Exploring Polygons

This arc, the Blue Band took a deep dive into geometry.  Inspired by the polyhedrons we created for our hot air balloon project we set out to become better acquainted with the shapes we were using.  Paul Lockhart, in his defense of the open ended math problem once said, “Mental acuity of any kind comes from solving problems yourself, not from being told how to solve them.”  In that spirit we didn’t start with all of the vocabulary and relationships between shapes, we let the students discover it all for themselves. The band’s first challenge was to create a family tree of different shapes.  

Untitled

Some students grouped their shapes by number of sides, some grouped them by angle and others incorporated both of these aspects.

Untitled

The group’s next challenge was to see how many different polygons they could create using 4 triangles.

Untitled

They discovered fourteen different polygons that could be constructed from these four triangles.  We had been slowly becoming more familiar with the vocabulary of polygons. The teams came together to sort them based on number of sides into quadrilaterals, pentagons, hexagons and octogons.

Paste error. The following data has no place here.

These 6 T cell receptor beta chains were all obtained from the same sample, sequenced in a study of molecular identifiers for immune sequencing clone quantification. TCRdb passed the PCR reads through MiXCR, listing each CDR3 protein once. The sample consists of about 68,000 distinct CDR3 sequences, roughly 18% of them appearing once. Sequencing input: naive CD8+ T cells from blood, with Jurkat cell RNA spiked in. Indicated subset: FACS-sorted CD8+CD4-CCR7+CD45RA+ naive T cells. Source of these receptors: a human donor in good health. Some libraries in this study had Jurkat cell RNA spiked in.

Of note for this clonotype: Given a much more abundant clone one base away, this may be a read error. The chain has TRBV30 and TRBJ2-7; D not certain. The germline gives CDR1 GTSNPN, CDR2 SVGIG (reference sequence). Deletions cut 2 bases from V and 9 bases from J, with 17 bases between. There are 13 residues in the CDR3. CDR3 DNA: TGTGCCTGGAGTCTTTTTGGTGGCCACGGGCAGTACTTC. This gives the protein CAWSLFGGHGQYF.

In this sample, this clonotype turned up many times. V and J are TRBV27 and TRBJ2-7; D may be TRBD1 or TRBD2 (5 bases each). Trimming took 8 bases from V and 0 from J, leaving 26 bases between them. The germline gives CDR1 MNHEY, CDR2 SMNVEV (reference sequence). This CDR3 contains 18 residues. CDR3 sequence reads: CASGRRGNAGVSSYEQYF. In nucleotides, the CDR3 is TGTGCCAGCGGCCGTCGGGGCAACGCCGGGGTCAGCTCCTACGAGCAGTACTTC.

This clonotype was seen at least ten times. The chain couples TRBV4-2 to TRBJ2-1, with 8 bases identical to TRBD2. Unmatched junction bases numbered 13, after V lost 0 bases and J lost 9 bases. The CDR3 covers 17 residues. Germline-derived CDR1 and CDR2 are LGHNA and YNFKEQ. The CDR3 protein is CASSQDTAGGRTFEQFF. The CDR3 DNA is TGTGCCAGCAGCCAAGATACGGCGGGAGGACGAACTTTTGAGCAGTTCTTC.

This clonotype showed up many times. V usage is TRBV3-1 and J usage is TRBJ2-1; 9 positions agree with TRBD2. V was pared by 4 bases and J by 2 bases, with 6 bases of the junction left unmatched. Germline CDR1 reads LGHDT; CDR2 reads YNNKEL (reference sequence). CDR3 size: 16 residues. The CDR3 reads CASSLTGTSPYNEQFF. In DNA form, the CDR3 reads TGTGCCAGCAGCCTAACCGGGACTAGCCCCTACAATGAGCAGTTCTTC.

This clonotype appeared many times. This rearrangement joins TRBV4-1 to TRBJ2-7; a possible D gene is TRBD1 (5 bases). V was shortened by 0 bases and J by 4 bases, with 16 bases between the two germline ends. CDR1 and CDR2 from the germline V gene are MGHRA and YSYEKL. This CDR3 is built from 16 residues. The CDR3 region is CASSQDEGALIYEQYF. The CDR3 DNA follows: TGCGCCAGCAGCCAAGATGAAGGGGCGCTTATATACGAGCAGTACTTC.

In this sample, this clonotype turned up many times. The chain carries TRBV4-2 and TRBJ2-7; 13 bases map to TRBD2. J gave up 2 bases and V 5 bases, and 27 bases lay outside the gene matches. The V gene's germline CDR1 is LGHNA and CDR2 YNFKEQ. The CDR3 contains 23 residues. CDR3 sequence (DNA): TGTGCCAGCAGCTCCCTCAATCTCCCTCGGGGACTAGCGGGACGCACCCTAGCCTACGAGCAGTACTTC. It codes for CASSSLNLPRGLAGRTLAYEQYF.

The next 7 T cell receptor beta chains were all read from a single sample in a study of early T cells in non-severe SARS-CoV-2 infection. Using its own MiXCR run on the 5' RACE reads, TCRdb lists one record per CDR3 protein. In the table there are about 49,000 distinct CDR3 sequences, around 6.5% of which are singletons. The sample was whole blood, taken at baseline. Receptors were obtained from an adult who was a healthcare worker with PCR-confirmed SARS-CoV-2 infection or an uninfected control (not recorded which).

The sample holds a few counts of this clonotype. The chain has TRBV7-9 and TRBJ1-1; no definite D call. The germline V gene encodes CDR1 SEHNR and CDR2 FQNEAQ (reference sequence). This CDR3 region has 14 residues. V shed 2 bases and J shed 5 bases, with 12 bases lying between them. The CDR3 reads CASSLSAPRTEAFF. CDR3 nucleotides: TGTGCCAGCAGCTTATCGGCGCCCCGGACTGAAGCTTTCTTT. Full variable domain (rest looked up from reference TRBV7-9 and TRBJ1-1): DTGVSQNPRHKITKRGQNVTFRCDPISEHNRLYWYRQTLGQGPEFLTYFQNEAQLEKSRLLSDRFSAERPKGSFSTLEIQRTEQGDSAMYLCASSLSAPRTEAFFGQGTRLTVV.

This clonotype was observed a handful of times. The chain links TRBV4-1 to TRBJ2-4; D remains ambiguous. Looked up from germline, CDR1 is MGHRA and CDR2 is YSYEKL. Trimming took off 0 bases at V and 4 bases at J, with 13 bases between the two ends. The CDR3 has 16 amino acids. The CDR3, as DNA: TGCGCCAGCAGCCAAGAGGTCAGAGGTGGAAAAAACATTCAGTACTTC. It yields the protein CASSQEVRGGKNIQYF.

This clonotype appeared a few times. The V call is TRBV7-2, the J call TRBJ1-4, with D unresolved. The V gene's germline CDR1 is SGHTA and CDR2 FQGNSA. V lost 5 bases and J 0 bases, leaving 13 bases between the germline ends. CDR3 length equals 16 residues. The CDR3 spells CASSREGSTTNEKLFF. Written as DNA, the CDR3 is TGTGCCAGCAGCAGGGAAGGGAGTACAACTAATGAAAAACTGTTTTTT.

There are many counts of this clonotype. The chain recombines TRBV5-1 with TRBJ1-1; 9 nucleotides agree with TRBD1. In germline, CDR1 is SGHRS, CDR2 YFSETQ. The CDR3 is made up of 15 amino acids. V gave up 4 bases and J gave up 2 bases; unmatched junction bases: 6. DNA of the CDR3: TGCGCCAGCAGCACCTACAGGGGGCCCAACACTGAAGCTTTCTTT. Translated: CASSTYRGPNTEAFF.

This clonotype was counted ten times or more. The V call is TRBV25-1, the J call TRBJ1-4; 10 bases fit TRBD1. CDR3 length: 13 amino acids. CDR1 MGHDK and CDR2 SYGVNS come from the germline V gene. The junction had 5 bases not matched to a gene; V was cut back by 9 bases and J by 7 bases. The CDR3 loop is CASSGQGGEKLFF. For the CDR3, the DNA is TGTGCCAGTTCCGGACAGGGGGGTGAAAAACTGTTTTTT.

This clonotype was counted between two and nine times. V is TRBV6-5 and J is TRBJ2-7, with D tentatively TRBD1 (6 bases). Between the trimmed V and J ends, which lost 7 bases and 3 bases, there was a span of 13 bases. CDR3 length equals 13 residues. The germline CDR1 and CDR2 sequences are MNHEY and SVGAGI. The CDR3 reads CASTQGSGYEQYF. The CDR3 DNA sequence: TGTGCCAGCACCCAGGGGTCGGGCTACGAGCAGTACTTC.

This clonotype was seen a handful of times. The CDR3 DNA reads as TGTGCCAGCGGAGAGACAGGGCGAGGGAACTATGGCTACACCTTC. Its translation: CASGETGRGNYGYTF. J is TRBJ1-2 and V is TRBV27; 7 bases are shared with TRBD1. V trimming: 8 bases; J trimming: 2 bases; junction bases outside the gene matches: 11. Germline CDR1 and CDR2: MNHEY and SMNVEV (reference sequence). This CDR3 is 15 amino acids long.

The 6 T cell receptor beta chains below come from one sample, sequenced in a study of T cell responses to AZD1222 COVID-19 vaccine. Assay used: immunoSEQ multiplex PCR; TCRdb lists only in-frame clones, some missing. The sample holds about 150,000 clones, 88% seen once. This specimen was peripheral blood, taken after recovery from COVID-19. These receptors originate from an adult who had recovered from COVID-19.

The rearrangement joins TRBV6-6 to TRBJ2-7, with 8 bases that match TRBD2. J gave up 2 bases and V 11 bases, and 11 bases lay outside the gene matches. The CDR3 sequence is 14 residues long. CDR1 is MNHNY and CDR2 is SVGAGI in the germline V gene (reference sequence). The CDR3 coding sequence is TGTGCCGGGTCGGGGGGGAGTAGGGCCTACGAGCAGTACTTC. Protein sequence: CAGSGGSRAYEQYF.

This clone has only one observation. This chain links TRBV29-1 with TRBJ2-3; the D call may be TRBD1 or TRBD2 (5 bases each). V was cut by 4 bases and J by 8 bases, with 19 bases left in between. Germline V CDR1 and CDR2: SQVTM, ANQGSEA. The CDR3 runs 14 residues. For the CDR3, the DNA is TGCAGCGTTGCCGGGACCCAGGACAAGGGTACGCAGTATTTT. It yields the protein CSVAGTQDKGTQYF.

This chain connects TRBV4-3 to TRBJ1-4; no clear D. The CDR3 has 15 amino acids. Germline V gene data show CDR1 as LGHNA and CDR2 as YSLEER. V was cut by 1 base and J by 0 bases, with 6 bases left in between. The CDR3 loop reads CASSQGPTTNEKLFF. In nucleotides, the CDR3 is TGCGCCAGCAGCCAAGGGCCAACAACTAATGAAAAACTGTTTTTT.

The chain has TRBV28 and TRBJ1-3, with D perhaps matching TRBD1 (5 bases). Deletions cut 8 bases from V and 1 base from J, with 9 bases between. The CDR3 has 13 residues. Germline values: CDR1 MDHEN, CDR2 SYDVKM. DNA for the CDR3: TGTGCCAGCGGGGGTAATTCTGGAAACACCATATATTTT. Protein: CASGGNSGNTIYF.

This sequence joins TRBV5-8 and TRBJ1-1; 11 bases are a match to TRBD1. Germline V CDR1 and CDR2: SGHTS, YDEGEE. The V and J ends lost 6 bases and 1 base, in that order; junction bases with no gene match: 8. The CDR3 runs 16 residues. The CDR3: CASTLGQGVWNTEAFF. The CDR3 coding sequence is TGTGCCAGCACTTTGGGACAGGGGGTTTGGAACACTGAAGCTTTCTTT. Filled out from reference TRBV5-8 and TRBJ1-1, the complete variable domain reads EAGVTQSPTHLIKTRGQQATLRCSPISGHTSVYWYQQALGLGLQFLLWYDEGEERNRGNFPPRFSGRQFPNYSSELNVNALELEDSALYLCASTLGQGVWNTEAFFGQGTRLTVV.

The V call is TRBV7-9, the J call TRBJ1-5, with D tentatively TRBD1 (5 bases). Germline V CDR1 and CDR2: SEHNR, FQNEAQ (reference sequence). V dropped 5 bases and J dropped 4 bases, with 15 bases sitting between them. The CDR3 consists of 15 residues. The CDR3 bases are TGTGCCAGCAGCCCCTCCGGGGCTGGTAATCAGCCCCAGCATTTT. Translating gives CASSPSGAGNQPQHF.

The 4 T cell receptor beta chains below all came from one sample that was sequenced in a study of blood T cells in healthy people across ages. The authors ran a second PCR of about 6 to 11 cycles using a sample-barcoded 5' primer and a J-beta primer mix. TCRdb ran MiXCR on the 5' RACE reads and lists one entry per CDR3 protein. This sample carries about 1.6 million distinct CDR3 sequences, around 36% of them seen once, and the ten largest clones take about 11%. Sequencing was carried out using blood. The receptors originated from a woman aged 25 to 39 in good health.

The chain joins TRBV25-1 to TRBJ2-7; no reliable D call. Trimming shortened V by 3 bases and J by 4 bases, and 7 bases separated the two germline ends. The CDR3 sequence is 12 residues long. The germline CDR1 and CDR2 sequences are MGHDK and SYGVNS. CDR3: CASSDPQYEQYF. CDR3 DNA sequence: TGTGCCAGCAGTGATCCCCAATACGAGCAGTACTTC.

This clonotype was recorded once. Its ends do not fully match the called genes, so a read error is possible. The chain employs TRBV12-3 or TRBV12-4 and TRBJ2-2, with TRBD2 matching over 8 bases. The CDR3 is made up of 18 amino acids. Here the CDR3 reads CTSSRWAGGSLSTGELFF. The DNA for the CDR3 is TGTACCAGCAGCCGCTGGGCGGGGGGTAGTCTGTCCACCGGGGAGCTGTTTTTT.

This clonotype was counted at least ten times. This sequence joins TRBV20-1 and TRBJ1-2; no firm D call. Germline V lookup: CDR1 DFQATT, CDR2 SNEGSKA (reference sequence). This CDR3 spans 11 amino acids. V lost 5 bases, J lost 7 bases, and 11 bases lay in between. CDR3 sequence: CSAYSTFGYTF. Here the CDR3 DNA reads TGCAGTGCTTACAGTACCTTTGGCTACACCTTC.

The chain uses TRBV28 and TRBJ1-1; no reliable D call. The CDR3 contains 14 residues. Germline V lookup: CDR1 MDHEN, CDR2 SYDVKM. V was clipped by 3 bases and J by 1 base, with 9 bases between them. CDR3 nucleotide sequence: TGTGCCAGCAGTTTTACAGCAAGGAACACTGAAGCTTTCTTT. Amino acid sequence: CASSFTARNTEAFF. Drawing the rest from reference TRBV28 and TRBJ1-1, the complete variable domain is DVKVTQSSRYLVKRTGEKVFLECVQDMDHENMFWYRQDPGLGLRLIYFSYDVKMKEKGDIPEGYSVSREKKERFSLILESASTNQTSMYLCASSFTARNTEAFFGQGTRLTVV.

Untitled

We did some explorations into different types of quadrilaterals.  The bands had to use peg boards to see how many different types of quadrilaterals they could make.  We then learned different names for these shapes and labeled them.

Untitled

Our study of shapes culminated with a reading of the Hungry Triangle by Marilyn Burns.  The students then wrote their own stories about a shapes.  Gita wrote about a heart that didn’t fit in amongst her fellow polygons because she had curved sides.  Ramses wrote about a triangle chicken that spent all day eating different triangles.  Ronan wrote about a circle that could be considered a polygon with infinite sides.  All of their stories revealed some deeper understanding of shapes and polygons.